Results: Grayscale Tracking And Gamma Response
Our grayscale and gamma tests are described in detail here.
Out of the box, the 288P6LJEB is set to 6500K in its Color Temp mode. The measurements look decent with only slight errors at 50 percent and above. If you switch to sRGB, you’ll get the exact same result. While brighter whites run a little blue, the monitor looks good without calibration.
If you switch to the User mode without calibrating, the errors below 80 percent drop dramatically. Unfortunately, the brighter levels become worse. There is an obvious green tint, so if you want to use the 288P6LJEB unadjusted, stick to the Color Temp mode shown in the first chart.
Calibration does improve accuracy, though we struggled a bit with the contrast control. We adjusted the sliders using an 80-percent pattern, and you can see how it’s nearly perfect. But the other levels don’t show a lot of improvement. And we had to drop contrast by 12 clicks to fix the 100-percent step, reducing image contrast by over 16 percent. Our choice is still the calibrated mode, but some users may opt for greater dynamic range.
Here is our comparison group:
The out-of-box result is well under three, which is the visible threshold. Philips offers about the same stock accuracy as the other TN-based monitors we tested.
Calibration doesn’t produce a dramatic improvement in the average number. The principal change is in the brightest steps from 80 to 100 percent. If you use the 288P6LJEB for gaming and entertainment, the extra contrast of an uncalibrated display might be more appealing than realizing maximum color accuracy.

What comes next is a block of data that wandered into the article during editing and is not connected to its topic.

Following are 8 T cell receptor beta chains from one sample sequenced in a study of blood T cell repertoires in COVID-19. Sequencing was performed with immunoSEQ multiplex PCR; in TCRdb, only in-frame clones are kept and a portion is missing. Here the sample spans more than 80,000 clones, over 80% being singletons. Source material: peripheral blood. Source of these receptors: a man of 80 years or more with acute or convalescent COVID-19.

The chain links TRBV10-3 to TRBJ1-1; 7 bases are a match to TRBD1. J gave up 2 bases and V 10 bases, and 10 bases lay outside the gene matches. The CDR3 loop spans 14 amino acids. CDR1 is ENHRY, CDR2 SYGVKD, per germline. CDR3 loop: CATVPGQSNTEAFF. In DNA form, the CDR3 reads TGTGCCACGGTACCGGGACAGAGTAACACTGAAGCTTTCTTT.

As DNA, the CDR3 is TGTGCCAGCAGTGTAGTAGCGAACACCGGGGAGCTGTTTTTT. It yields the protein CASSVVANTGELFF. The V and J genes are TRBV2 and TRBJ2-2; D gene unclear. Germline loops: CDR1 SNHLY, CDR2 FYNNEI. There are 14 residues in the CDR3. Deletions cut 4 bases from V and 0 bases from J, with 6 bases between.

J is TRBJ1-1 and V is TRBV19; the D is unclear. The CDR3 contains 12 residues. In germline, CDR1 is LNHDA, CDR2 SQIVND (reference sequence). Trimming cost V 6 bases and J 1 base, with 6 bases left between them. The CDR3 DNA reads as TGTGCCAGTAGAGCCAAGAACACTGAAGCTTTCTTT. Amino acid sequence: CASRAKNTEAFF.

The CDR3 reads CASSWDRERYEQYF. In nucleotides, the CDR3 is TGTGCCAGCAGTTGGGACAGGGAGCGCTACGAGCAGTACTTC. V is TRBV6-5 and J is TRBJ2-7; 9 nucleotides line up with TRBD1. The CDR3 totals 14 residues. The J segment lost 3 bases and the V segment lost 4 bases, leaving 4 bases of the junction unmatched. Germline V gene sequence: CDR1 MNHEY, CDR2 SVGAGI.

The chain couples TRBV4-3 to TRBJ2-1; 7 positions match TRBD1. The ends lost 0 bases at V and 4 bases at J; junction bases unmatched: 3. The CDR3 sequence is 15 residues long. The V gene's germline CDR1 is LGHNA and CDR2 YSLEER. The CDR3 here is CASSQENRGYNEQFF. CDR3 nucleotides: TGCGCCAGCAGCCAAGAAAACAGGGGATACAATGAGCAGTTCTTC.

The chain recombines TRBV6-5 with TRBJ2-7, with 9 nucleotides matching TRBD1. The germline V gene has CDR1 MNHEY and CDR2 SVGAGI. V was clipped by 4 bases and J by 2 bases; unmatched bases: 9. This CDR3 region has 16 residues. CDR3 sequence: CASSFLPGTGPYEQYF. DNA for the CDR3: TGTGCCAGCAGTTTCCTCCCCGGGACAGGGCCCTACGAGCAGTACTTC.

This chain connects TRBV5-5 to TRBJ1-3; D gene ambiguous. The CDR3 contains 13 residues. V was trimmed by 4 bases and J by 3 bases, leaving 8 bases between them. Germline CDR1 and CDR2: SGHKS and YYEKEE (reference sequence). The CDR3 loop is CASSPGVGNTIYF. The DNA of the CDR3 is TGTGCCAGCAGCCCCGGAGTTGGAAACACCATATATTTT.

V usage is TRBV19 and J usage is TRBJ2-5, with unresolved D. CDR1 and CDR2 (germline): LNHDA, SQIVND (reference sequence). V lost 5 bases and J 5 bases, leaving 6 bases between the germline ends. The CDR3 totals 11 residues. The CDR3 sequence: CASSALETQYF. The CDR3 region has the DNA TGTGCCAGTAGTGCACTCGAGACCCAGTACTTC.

We found some interesting behavior when trying the gamma presets. Most monitors simply move the same curve up or down. But the 288P6LJEB exhibits different tracking patterns as the setting is changed. The above chart represents the 2.2 option with no other adjustments. It looks great from a tracking standpoint, but it’s just a bit low (too bright).
Switching to User mode skews the gamma considerably. Not only do green errors appear in the brighter steps, but overall brightness is reduced too. To fix this, we dropped the preset to 2.0 and performed our usual grayscale calibration.
Our adjustments result in an almost-perfect gamma trace. The slight dip at 10 percent represents a microscopic error of only .27cd/m2. It doesn’t get much better than this.
Here is our comparison group again:
The comparison chart proves that Philips' 288P6LJEB is one of the best gamma performers we’ve seen. Coupled with an excellent ANSI result, we can see why its image looks far better than its on/off contrast numbers indicate. Gamma this tight can make up for middling contrast.
We calculate gamma deviation by simply expressing the difference from 2.2 as a percentage.
With a deviation of only .09 percent, Philips’ average gamma performance is just about perfect. The final number is 2.18 with a low of 2.12 and a high of 2.25.